McGean said that other options, such as plastic, other wood species, concrete and even a plastic/wood mix were either too expensive, had negative environmental impacts or were received poorly by the public. 

“One person told us that if we put concrete on the Boardwalk they would never come to Ocean City again,” McGean recalled. 

The complete redecking project is estimated to cost $2.26 million, and is likely to be paid for by the proceeds of a bond sale, but the final decision has not been made, McGean said. 

Participants decided to bring the project to a council meeting with the necessary bidding and bond documents. 

Mayor Rick Meehan focused his attention on a smaller project called “Lighting up OC.”

“It’s not a huge priority, but we do need more lighting to keep the city safe,” he said. 

The Ocean City Development Corporation and the police department already have a program where it works with businesses to add lights in dark spots, such as alleyways. 

The program provides a 50 percent reimbursement of lighting costs, with a maximum contribution of $500 from the development corporation to property owners who participate. 

Ocean City Development Corporation currently has roughly $5,000 budgeted to support the program. 

The mayor asked the city to work in conjunction with the development corporation, and figure out how much it would cost to install lights in areas such as bus stations and downtown side streets.

Next on the list was the redevelopment of Fire Station 3 on 74th Street. 

City Fire Chief Richie Bowers told participants that the station had outlived its use and was greatly lacking in space, making it virtually impossible to have separate female and male facilities, and suites for the fire company’s live-in program. 

Originally, there had been plans to complete a $30,000 feasibility study and to possibly move the station to 65th Street, but Bowers said he would rather use the funds to begin design plans instead at the current site.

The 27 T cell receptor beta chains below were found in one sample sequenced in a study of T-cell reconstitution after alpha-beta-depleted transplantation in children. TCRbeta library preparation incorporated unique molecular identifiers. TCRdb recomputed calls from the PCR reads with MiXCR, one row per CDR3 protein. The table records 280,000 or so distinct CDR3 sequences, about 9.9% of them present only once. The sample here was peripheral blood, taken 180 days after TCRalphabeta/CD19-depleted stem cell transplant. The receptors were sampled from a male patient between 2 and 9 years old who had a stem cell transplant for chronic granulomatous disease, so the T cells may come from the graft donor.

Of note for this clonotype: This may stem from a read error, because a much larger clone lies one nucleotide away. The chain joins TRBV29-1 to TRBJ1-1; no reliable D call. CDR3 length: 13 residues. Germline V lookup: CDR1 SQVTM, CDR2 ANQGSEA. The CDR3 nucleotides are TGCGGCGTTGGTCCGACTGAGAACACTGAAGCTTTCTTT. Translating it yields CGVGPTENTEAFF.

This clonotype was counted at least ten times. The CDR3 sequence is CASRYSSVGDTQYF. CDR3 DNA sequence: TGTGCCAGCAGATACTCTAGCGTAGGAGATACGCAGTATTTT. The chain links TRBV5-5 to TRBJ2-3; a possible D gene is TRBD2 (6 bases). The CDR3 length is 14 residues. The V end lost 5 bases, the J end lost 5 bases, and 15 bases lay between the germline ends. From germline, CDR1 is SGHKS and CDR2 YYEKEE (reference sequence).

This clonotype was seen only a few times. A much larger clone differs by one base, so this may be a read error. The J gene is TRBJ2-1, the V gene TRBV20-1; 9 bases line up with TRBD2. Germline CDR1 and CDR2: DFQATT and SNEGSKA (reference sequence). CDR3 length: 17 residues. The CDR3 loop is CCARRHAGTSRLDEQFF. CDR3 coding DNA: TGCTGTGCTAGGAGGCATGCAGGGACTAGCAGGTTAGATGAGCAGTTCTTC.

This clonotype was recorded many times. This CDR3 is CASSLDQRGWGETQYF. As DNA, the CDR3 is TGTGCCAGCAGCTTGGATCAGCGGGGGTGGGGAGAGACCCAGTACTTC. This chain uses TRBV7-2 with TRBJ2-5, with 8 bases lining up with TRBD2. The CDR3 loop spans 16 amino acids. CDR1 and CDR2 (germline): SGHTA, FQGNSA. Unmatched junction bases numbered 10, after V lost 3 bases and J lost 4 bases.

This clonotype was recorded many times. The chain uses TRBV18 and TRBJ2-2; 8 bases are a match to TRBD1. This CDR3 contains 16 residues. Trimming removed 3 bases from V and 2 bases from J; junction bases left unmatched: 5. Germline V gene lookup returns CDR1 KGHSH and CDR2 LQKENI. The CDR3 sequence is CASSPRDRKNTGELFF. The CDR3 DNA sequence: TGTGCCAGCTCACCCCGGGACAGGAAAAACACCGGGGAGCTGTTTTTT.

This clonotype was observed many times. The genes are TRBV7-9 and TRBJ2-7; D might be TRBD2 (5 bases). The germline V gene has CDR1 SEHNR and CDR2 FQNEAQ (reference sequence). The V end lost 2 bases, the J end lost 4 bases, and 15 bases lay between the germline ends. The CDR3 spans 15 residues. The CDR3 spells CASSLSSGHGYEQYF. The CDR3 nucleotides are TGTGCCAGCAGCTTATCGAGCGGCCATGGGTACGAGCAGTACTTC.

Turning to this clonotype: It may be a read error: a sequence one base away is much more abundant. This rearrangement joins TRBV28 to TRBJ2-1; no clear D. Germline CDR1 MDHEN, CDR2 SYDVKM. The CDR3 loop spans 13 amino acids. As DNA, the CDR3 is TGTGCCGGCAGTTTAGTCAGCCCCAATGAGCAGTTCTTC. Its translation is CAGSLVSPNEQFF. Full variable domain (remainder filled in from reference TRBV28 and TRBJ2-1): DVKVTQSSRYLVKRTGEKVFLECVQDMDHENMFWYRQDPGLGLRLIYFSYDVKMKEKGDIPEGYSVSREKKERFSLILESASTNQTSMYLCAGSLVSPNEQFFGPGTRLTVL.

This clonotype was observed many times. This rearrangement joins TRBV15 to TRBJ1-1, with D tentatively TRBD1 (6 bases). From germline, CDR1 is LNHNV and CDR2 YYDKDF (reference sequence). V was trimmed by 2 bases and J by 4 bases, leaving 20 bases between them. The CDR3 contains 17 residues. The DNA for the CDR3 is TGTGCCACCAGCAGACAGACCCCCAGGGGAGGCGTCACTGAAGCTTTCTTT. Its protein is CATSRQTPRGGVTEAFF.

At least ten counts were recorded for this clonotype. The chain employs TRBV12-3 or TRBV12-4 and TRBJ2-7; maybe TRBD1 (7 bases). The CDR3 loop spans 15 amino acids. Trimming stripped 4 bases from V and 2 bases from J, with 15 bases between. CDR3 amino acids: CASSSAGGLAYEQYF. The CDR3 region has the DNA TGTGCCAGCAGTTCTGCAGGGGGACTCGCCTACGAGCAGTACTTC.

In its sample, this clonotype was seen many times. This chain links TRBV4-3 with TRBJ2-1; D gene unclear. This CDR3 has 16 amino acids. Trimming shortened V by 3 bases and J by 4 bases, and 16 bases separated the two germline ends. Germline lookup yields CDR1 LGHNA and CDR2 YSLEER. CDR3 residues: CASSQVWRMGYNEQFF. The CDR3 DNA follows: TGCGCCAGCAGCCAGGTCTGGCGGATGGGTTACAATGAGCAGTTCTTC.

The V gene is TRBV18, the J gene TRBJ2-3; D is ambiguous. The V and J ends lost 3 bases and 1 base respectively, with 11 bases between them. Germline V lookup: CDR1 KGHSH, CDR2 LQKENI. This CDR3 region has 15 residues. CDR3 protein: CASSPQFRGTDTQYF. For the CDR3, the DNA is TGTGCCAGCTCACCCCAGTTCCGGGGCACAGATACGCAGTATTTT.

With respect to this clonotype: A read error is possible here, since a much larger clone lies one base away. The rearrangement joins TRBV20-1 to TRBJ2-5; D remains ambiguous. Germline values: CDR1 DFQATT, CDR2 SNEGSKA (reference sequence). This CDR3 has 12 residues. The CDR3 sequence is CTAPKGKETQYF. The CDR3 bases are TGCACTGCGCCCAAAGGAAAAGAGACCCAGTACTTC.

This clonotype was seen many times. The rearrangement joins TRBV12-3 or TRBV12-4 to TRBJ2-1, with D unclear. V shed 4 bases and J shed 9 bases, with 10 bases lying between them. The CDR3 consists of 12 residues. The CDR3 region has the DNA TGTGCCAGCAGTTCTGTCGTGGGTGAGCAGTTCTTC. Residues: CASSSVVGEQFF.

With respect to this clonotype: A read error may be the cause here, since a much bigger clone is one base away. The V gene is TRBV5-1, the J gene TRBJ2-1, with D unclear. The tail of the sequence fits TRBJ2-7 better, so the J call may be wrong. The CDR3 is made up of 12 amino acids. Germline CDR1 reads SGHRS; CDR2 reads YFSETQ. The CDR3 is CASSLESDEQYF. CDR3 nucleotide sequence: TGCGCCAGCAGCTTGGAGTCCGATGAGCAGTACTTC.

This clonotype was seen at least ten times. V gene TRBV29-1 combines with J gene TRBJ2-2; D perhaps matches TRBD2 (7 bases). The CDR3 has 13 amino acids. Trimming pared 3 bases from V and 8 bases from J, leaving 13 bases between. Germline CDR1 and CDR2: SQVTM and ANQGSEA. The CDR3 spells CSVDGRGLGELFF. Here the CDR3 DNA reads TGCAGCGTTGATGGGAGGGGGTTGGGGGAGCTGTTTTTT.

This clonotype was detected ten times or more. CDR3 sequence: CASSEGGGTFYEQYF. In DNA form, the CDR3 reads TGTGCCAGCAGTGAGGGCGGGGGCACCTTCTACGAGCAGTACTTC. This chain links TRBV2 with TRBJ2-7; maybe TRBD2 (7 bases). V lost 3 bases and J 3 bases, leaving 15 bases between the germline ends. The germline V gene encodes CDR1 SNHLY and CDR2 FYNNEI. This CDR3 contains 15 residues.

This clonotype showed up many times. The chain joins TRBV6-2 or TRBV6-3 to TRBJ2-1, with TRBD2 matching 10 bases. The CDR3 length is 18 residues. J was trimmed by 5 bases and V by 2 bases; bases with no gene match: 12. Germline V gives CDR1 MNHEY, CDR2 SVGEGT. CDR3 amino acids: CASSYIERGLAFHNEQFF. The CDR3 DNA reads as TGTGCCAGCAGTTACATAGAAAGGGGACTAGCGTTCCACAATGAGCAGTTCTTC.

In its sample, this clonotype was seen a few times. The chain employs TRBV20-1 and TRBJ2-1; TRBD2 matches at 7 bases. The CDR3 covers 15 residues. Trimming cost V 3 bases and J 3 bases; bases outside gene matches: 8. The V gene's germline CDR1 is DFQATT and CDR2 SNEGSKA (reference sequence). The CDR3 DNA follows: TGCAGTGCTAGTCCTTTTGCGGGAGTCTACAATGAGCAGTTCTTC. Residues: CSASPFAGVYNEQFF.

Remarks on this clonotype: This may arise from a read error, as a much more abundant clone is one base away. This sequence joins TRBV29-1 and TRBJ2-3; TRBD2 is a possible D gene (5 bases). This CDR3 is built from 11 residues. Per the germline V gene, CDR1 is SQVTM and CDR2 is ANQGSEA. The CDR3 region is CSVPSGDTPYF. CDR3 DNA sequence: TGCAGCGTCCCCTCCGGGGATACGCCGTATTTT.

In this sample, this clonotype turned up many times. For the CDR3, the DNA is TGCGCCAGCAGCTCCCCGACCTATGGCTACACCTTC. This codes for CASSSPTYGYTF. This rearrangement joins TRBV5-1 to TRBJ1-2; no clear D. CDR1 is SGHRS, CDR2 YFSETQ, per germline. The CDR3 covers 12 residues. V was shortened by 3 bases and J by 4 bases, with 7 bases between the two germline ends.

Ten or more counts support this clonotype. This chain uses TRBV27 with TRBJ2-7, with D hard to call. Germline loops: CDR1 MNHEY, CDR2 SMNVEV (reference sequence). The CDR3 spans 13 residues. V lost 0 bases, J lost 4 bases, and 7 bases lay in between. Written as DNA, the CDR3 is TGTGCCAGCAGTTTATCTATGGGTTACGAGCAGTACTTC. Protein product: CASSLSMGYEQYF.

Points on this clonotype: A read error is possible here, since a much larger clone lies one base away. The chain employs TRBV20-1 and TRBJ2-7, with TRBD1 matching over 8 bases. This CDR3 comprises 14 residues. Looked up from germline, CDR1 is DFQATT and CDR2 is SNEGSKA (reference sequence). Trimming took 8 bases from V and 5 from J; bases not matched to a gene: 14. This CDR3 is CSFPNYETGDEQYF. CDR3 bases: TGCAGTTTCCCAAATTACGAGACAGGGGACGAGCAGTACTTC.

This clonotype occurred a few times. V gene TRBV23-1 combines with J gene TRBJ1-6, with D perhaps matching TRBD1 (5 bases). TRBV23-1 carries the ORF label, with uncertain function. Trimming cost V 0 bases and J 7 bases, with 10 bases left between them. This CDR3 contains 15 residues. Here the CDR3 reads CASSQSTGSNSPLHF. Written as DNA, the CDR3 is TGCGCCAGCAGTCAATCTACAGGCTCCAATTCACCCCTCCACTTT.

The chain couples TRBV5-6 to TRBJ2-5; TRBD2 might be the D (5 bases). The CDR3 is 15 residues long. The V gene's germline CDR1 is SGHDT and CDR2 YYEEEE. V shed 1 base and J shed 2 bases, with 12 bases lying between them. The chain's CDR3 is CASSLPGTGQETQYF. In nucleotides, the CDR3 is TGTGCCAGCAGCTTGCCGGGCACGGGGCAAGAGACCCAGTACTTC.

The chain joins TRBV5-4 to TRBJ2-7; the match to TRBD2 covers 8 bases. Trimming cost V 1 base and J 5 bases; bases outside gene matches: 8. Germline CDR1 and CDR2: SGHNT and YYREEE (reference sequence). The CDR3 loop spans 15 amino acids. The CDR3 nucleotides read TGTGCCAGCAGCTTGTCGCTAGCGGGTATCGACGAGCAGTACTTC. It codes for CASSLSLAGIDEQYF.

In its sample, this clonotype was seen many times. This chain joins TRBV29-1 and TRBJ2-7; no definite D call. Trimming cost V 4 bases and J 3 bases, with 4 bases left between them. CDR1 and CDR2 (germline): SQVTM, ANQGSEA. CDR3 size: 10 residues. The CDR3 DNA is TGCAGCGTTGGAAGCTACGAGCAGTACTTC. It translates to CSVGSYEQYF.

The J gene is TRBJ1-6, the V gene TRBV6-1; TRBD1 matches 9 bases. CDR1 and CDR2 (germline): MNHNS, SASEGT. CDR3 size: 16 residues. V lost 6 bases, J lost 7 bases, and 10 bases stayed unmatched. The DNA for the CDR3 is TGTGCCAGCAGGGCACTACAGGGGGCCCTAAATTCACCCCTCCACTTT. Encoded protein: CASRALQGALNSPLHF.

Participants agreed with the fire chief’s recommendations, and moved on to discuss the final project, canal dredging. 

As of 2019, the city has dredged 16 canals and has the following areas laid out for future dredging: Twin Trees basin and 67th Street channel in FY20, Penguin, Plover and Gull Way in FY21 and additional canals identified through FY25. 

The city will continue to prioritize canal dredging in its strategic plan. 

The resort has the following projects budgeted for Fiscal Year 2020: $2.5 million for street paving, $500,000 for canal dredging, $5,000 for Baltimore Avenue project designs, $62,000 for Whiteside parking, $75,000 for an inlet lot variable message sign, $40,000 for a transfer station floor design, $233,000 for Eagle’s Landing cart bridge repairs and $30,000 for the Fire Station 3 redevelopment project. 

Projects not included in the budget include $550,000 for inlet parking lot paving, $15,000 for Northside Park maintenance garage design, $180,000 for a Northside Park bioretention system, which helps remove pollutants, and $80,100 for airport terminal parking lot paving.